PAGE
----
There were 2839 participants in group 1 and 2871 participants in group 2, with a mean age of 71 ± 10.4 years (sex difference not significant). Group 1 comprised 44.2% men, 55.8% women, 53.6% married, 13.3% smokers, 24.4% who consumed alcohol a minimum of until last month, 8.3% who were barely physically active, 24.9% who reported moderate activity (1–2 h/week) and three .2% with but primary education. Group 2 included 44.4% men, 55.6% women, 62.4% married, 39.5% smokers, 33.2% who consumed alcohol a minimum of until last month, 6.9% who were barely physically active, 26.4% with moderate activity and 1.7% with but primary education. A sociodemographic evaluation amongst contributors and failures displayed no significant difference (results not shown). Average stature, heaviness, KH, demispan, HeightKH and Heightdemispan are shown in Table 1. Mean measured height decreases by ∼6.2 cm among men and seven .8 cm among women from 60–64 to 85+ years aged. this is often calculated by the typical difference between the mean heights aged groups from 60–64 years to 85+ years in groups 1 and a couple of for men and ladies , respectively. Demispan diminutions later 70–74 years by 2.7 cm in men and 1.5 cm in women. The ratio between KH and Height and therefore the ratio between demispan and Height increase with age among women, however only demispan: Height ratio increases with age among men. Figures 1a and b demonstrates the sex-specific regression equations to estimate the anticipated body height supported KH and DS, respectively.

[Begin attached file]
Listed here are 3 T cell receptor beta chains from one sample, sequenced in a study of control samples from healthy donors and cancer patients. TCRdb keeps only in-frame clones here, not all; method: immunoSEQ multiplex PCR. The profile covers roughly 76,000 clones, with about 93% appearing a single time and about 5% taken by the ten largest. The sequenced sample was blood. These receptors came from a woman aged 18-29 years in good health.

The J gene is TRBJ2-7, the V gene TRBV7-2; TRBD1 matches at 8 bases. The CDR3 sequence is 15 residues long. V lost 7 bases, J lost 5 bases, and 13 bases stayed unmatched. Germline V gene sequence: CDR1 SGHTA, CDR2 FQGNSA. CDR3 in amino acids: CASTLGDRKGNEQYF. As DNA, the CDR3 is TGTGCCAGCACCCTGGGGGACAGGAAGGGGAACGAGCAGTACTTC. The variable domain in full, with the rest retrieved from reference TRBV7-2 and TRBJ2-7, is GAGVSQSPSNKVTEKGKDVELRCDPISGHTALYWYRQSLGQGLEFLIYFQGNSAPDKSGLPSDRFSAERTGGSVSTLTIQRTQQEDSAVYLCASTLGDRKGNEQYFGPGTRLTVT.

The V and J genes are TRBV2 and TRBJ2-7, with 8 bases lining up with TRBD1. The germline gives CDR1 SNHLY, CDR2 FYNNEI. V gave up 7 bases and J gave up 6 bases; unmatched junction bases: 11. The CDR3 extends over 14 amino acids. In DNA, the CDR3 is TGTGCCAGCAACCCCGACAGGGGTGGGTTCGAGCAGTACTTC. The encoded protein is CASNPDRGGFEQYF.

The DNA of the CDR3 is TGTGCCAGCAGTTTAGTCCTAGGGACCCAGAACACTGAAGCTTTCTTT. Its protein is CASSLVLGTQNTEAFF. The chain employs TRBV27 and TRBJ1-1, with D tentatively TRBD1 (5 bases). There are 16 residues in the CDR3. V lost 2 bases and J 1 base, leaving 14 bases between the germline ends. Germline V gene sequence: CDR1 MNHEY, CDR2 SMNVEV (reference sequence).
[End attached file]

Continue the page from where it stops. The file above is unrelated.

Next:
Women aged 85+ years have undernutrition prevalence of 21.3% by BMIKH compared with 11.3% by BMI. BMIKH estimated overall obesity prevalence is 17.5% in men and 14.6% in women and is less than BMI. Sex difference between BMI and BMIKH are often noted at different age groups. Among men, it's notable at 80–84 years aged and among women it's notable as early as 70–74 years aged (26.2% by BMI and 17.1% by BMIKH). BMIKH estimates among men aged 80–84 years (7.4%) are almost half that estimated by BMI (16.5%). At 85+ years, the BMIKH obesity prevalence is further lower (4.9%); that's , when BMI classifies 1 in 10 men as obese, it's 1 in 20 consistent with BMIKH. additionally , when 2 in 10 women aged 80–84 years are obese by BMI, just one in 10 is consistent with BMIKH. For comparison, we tried to use the Chumlea’s KH equation to calculate BMIChumlea. Under nutrition between women elderly 85+ years was 7.3% compared with 21.3% using the BMIKH and 11.3% using BMI (results not shown). BMI demispan under nutrition pervasiveness is projected to be above that by BMI. Among men, there's little or no difference in prevalence rates between the 2 methods at each group, except at the age of 65–69 years, where BMIdemispan gives higher value (2.1%) than BMI (1.5%). However, among women aged 85+ years, there's 16.5% undernutrition by BMIdemispan compared with 10% by BMI. Overall obesity prevalence estimated by BMIdemispan is less than that by BMI in both sexes. for instance , the values are as follows: 16.7% by BMI vs 10.9% by BMIdemispan among men aged 80–84 years. Midst of the women elderly 75–79 years, it is 24.6% by BMI vs 18.2% by BMIdemispan. BMI-estimated obesity prevalence is nearly twice that estimated by BMIdemispan among the participants aged 85+ years, with small or no difference in younger groups.

This work is partly presented at 9th International Congress on Nutrition &Health, February 20-21, 2017 held at Berlin, Germany.

Published Date: 2020-07-31;